Definition of swerve in English:

swerve

verb

  • Change or cause to change direction abruptly.

    ‘a lorry swerved across her path’
    with object ‘O'Hara swerved the motorcycle round the corner’
    • ‘A few cars swerved and squeezed by us, but finally someone had to stop and give us way.’
    • ‘He said his wife had tried to get help by stopping passing cars but one had swerved around her.’
    • ‘It should be widened and sidewalks introduced - a truck swerving to avoid a pedestrian was the cause of one of last week's crashes there.’
    • ‘She was kept in jail for several hours by LA cops after they spotted her pick-up truck swerving wildly on the freeway out of the city.’
    • ‘Much of the book swerves from the Russian novelist to the Australian writer's own life to big ideas.’
    • ‘The camera swerves quickly from the murder to the reaction: Meenakshi retching in horror.’
    • ‘But when he hits the frightening climax, the camera swerves at dizzying angles, the sound desynchs, and the makeup and sets become highly expressionistic.’
    • ‘With this decision, the film swerves into sentimentalist airspace.’
    • ‘Aircraft swerves, departs runway and is destroyed after flipping over.’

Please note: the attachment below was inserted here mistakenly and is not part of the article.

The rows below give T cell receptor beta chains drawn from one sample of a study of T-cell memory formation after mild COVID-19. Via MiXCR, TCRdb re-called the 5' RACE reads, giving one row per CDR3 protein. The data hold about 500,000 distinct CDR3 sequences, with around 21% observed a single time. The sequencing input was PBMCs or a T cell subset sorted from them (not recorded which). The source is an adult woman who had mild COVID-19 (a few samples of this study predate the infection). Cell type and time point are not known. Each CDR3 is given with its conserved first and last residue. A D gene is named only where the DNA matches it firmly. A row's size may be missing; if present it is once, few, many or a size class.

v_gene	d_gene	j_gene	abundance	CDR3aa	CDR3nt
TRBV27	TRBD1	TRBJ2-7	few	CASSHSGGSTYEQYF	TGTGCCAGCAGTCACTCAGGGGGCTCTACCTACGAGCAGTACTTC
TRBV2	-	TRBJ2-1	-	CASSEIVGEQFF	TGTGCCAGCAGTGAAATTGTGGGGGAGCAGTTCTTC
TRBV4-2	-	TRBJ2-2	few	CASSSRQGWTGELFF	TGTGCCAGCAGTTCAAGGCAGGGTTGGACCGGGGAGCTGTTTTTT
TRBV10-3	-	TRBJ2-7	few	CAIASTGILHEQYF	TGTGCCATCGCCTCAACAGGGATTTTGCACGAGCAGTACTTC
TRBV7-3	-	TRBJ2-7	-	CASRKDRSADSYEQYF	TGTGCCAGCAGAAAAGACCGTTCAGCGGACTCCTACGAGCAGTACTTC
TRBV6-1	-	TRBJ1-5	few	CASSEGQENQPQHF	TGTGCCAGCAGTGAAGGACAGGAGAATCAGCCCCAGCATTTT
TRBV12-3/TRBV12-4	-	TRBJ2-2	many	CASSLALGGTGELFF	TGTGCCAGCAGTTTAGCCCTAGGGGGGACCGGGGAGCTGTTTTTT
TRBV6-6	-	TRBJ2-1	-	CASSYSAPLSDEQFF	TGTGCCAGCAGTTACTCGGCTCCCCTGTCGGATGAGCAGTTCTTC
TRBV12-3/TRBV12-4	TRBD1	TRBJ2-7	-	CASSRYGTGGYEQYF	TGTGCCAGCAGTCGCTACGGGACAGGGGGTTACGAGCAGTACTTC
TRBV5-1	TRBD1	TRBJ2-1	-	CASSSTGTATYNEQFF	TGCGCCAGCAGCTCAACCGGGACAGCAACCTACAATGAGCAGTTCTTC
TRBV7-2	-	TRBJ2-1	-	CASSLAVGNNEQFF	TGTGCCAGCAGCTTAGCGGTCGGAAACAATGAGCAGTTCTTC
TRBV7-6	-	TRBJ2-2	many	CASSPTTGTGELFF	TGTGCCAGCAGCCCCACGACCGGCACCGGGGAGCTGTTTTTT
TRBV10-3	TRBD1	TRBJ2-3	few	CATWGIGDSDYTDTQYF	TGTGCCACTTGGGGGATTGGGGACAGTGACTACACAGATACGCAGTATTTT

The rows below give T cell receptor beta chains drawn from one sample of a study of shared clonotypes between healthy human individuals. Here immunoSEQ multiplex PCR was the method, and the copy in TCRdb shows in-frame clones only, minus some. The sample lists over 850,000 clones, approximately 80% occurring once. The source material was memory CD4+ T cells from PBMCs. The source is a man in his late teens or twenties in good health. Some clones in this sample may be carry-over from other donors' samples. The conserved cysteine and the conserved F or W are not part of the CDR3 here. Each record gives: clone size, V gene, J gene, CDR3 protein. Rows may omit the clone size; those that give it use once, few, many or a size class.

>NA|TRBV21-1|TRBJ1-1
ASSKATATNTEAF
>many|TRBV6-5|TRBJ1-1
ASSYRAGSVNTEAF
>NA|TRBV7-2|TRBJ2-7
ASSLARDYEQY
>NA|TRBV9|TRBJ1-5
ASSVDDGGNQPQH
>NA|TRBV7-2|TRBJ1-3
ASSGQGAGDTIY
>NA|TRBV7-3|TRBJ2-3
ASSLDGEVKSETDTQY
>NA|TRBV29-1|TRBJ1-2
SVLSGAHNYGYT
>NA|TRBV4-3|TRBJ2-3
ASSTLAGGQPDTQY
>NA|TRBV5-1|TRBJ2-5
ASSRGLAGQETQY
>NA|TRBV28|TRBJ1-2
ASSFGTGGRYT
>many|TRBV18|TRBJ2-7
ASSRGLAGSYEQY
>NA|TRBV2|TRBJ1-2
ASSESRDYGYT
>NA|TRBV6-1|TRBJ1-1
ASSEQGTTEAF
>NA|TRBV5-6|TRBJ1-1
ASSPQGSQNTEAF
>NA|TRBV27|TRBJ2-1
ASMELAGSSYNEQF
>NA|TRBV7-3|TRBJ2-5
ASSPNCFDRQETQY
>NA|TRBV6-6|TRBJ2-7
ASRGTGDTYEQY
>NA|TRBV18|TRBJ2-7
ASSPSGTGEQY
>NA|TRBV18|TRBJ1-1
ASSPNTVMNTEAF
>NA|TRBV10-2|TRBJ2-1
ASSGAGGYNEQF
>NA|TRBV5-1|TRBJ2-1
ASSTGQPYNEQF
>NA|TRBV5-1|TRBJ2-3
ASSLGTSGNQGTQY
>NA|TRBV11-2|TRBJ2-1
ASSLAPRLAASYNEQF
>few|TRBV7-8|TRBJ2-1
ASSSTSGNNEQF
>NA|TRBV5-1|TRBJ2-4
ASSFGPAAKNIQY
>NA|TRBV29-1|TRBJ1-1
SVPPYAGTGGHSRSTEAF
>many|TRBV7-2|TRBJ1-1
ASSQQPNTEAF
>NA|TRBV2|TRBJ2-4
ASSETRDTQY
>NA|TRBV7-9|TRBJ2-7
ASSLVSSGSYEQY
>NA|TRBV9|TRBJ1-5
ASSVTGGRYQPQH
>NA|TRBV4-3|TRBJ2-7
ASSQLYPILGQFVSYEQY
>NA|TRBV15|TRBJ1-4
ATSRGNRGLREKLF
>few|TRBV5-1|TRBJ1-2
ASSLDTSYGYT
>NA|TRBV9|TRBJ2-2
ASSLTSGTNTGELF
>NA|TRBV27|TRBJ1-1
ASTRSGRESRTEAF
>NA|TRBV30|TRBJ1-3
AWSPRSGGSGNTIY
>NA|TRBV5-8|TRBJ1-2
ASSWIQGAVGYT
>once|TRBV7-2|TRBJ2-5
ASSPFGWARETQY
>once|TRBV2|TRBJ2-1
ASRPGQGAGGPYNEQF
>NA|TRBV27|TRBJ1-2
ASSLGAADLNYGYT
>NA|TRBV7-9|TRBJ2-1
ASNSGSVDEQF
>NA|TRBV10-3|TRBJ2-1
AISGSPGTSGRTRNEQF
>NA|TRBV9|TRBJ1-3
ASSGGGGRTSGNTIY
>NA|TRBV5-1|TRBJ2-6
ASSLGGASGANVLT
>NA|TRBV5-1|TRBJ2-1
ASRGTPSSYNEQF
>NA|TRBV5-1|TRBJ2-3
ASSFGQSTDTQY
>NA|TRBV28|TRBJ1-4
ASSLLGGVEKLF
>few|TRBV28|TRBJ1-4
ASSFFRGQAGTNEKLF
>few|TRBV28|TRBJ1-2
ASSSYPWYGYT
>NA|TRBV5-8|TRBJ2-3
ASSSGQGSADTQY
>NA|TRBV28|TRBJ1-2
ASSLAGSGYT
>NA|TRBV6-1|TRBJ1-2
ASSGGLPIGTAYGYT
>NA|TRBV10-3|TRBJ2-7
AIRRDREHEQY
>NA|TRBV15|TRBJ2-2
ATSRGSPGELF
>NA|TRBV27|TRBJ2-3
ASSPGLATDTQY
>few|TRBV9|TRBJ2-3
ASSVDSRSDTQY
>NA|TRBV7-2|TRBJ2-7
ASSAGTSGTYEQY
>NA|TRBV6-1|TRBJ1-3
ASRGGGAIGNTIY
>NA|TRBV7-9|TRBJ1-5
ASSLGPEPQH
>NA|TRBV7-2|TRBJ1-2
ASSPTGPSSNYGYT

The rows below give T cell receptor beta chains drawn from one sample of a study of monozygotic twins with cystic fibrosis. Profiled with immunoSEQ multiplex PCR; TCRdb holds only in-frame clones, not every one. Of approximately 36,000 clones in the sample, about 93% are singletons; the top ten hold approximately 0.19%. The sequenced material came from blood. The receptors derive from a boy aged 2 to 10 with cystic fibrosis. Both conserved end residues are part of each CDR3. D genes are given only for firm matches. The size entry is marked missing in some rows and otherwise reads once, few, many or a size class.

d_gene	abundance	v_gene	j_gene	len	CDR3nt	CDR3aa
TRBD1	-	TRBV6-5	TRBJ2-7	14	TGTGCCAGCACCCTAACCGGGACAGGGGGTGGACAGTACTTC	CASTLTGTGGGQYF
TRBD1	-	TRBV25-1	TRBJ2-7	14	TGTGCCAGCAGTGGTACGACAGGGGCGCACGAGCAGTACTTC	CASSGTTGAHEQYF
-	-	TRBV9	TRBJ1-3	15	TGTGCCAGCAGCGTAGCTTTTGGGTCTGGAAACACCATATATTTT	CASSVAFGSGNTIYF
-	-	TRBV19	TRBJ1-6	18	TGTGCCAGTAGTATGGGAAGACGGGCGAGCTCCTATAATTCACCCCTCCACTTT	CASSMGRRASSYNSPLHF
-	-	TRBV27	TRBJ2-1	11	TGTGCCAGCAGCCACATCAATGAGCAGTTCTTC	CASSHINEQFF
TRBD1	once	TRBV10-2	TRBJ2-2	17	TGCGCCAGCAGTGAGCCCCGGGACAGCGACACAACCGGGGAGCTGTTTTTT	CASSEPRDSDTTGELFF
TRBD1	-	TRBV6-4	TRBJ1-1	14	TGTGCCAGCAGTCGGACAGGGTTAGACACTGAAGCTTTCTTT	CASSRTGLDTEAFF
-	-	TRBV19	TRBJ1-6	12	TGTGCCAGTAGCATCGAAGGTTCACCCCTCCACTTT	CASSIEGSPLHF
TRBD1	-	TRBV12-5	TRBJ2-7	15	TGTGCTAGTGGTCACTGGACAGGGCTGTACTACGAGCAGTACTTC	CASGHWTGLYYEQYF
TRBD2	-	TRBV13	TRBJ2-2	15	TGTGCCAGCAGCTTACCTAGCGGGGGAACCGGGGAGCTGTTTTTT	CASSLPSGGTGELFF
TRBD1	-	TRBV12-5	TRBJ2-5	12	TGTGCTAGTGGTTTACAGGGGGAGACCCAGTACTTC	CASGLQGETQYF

• ‘From time-to-time, an unevenness in tone is evident, as the movie swerves between bawdy farce and melodrama.’
    • ‘Lucio's free-kick swerves wildly but Barthez claims well.’
    • ‘Every time the driver swerves, a few hundred pedestrians are killed.’
    • ‘As if on cue, a motorist, seeing the grisly scene before him, swerves in order to crush this cannibal rat.’
    • ‘He sidesteps, swerves and pauses after difficult questions to consider his answers.’
    • ‘The ball swerves in the air a la Roberto Carlos and is in all the way, but Marcos fingertips the ball onto the right-hand post.’
    • ‘A gust of wind comes up; the balloon swerves out over the street and bounces off a parked car.’
    • ‘Because the car is out of control, the bus swerves to avoid it.’
    • ‘The sudden swerves from genre to genre prove unsettling rather than exciting.’
    • ‘For at least five minutes, it dips and swerves and revels in front of us, disappearing out of sight for seconds and then zipping back into view from nowhere.’
    • ‘Ronaldo gets the ball 25 yards out but his shot swerves high and wide.’
    veer, change direction, go off course, deviate, skew, diverge, sheer, curve, twist, weave, zigzag, turn aside, branch off, sidetrack
    View synonyms

noun

  • 1An abrupt change of direction.

    ‘do not make sudden swerves, particularly around parked vehicles’
    • ‘The tall and rather narrow little car could not cope with sudden swerves.’
    • ‘Being world class is not just holding glittering events but roads on which traffic can move at an average and safe speed of at least 40 kmph. without frequent swerves and stops to avoid potholes.’
    • ‘When garbage contains hard objects, it can contribute more directly to accidents by causing damage to vehicles, punctures or dangerous swerves.’